- TONIGHT – Housing Element, April 27, 2021, 6:15 p.m., Joint Study Session of City Council, Planning Commission and Housing Commission
- UPCOMING – CITY COUNCIL – Thurs., April 29, 2021, 6:30 p.m., Closed Session
- Recap – City Council, April 20, 2021
Reopening schools on a hybrid basis has been welcomed by students, teachers and staff as a start to the resumption of normalcy. Though there has been an infusion of one-time monies to defray COVID-19 costs, funding for our schools continues to be challenging. Canvassing for the vote for the CUSD Measure A parcel tax continues with ballots due by May 4. Ballots can be either mailed or dropped in the ballot box at city hall. The current parcel tax expires in two years, so this replacement is critical to maintaining adequate funding for our schools. The district is required to submit a balanced three year budget by June 30, so this measure is needed to cover the “fiscal cliff” in year 3.
Our city council seems to be determined to tarnish Cupertino’s reputation as a technology leader as they consider restricting badly needed 5 G small cell infrastructure in the city, as noted by Joint Venture Silicon Valley: Joint Venture to Cupertino: Your networks are really slow. Will Cupertino catch up with the rest of the valley? What’s your cell coverage like? What’s it like for emergency service providers? You can send your concerns to the City Council.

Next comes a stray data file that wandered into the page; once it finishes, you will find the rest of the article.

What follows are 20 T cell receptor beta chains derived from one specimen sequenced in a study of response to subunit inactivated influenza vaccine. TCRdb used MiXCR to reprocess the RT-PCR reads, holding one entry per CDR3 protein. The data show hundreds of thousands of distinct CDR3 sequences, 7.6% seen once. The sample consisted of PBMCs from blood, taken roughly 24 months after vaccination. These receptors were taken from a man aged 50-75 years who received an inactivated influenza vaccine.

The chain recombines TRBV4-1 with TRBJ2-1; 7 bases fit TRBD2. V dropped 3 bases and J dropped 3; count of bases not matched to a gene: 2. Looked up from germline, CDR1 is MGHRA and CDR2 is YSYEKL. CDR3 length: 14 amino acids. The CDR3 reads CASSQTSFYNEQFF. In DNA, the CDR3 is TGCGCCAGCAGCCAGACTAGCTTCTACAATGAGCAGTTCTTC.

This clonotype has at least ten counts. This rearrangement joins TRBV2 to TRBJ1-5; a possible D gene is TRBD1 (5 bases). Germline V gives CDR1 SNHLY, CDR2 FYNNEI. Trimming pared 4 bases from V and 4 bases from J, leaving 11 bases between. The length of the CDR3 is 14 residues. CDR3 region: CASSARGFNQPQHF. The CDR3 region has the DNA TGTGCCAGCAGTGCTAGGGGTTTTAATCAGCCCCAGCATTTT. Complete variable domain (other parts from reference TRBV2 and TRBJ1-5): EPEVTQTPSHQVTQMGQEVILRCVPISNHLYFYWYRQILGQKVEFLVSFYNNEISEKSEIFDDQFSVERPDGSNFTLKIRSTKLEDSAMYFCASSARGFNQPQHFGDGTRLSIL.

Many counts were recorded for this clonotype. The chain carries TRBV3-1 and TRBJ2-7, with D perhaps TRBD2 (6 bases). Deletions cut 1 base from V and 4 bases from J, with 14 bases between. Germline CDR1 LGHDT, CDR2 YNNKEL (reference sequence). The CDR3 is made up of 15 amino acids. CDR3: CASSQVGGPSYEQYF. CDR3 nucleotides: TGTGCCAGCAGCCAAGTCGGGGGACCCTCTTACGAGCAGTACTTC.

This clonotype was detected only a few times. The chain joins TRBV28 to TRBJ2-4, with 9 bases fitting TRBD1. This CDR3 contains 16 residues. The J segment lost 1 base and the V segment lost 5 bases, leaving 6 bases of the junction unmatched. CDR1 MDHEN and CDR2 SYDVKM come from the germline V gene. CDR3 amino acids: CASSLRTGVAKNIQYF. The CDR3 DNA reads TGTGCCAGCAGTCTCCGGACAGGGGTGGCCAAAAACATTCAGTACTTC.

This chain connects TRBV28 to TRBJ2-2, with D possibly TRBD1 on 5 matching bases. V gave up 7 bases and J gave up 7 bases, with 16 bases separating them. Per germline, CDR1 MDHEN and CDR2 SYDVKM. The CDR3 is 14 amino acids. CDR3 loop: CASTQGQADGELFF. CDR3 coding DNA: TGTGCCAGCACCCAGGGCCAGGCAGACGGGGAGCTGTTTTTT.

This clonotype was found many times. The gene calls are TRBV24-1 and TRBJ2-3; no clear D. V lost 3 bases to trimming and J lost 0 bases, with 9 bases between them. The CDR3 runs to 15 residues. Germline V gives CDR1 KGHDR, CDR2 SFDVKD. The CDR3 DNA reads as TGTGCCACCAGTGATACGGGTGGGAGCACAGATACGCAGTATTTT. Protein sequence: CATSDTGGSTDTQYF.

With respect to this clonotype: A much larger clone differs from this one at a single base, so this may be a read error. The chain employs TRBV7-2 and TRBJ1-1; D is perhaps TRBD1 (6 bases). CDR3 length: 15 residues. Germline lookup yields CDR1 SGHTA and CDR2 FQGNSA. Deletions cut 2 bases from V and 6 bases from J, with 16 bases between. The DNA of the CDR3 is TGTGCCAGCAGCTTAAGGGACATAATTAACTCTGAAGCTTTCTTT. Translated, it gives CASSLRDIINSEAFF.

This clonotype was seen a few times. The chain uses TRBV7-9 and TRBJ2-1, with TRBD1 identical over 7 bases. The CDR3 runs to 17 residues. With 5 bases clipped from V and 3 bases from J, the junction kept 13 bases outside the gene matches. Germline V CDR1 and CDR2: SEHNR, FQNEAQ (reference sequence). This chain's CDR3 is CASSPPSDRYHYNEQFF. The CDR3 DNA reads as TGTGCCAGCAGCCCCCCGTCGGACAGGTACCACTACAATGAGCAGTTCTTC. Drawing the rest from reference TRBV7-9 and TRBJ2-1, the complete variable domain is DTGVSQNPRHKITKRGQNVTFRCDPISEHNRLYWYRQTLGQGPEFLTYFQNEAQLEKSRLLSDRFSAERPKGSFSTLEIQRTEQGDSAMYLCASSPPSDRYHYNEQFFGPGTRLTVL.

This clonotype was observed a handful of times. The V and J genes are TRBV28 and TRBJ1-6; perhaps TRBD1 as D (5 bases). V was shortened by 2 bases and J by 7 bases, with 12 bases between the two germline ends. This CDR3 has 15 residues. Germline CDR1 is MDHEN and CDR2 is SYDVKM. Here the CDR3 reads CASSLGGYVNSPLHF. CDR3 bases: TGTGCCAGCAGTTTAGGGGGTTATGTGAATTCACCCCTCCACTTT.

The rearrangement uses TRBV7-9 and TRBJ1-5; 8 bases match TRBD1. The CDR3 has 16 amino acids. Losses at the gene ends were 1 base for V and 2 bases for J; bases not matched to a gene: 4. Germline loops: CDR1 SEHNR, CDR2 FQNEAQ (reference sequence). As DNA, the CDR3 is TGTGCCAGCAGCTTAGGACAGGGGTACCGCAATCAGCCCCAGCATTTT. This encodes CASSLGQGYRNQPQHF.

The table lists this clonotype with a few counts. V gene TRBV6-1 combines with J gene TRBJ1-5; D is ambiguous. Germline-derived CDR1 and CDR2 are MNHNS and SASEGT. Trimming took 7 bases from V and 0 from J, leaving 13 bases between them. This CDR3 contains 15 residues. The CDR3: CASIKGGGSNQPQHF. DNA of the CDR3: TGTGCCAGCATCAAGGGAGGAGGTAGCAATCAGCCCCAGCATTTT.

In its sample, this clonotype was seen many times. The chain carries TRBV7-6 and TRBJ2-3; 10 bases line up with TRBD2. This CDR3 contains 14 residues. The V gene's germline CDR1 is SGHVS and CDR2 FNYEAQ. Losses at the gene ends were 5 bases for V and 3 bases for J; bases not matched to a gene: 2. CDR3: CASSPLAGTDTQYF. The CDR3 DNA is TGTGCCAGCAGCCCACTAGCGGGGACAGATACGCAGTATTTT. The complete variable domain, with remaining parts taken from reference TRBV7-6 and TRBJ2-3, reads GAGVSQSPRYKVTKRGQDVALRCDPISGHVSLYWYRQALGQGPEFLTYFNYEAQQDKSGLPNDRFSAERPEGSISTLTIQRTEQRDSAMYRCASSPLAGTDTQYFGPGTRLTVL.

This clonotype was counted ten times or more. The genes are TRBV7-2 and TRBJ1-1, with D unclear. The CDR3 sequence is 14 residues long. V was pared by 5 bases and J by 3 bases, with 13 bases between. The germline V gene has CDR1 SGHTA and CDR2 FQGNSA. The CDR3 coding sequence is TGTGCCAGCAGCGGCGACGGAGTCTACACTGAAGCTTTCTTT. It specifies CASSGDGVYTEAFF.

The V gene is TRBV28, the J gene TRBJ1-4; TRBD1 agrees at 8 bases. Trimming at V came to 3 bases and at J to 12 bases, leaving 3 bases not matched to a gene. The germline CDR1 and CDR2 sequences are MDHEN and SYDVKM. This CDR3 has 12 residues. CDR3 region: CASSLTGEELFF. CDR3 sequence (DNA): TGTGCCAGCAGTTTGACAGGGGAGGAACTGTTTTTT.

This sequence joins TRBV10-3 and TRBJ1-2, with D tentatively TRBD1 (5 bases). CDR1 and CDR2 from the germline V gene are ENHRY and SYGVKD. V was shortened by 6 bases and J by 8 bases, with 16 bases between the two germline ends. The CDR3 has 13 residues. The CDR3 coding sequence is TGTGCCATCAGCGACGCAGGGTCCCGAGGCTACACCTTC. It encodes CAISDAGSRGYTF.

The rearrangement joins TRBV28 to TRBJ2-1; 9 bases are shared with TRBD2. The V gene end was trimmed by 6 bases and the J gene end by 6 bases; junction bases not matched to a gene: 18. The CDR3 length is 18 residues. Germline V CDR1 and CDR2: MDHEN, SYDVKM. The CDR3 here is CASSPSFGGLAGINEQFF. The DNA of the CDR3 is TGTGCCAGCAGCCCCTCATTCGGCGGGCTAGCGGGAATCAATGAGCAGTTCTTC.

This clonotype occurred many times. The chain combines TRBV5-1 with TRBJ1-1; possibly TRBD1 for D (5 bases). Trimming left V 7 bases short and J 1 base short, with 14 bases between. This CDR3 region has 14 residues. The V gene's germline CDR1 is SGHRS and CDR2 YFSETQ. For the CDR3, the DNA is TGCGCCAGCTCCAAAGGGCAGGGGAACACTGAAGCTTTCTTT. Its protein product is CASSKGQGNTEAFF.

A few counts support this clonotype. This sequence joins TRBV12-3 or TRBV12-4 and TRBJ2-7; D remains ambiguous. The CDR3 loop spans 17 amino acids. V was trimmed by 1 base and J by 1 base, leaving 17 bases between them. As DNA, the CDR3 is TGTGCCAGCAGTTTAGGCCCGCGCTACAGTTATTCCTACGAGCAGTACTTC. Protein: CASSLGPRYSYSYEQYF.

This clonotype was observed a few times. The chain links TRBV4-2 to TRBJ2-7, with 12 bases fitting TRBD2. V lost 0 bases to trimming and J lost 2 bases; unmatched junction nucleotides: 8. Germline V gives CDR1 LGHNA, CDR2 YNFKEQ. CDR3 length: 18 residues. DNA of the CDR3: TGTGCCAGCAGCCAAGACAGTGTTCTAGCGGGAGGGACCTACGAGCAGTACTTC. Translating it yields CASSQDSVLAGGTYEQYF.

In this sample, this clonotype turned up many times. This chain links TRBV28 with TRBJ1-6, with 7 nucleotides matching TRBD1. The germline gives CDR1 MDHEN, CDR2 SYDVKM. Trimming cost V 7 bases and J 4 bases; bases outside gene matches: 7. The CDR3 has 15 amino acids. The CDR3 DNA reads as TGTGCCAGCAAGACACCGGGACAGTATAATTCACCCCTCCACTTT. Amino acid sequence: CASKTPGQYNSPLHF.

TONIGHT – Tues., April 20, 2021, 6:45 p.m. Special joint study session meeting with City Council, Planning Commission, and Housing Commission on the Housing Element update
This Housing Element Kick-off session will provide background for the upcoming process. It will be facilitated by the Santa Clara County Planning Collaborative’s technical support team. Cupertino will be required to produce (not just entitle) over 4,500 new homes in the next 2023-2030 cycle. More information can be found on the city website. Presentation materials can be downloaded from cupertino.legistar.com.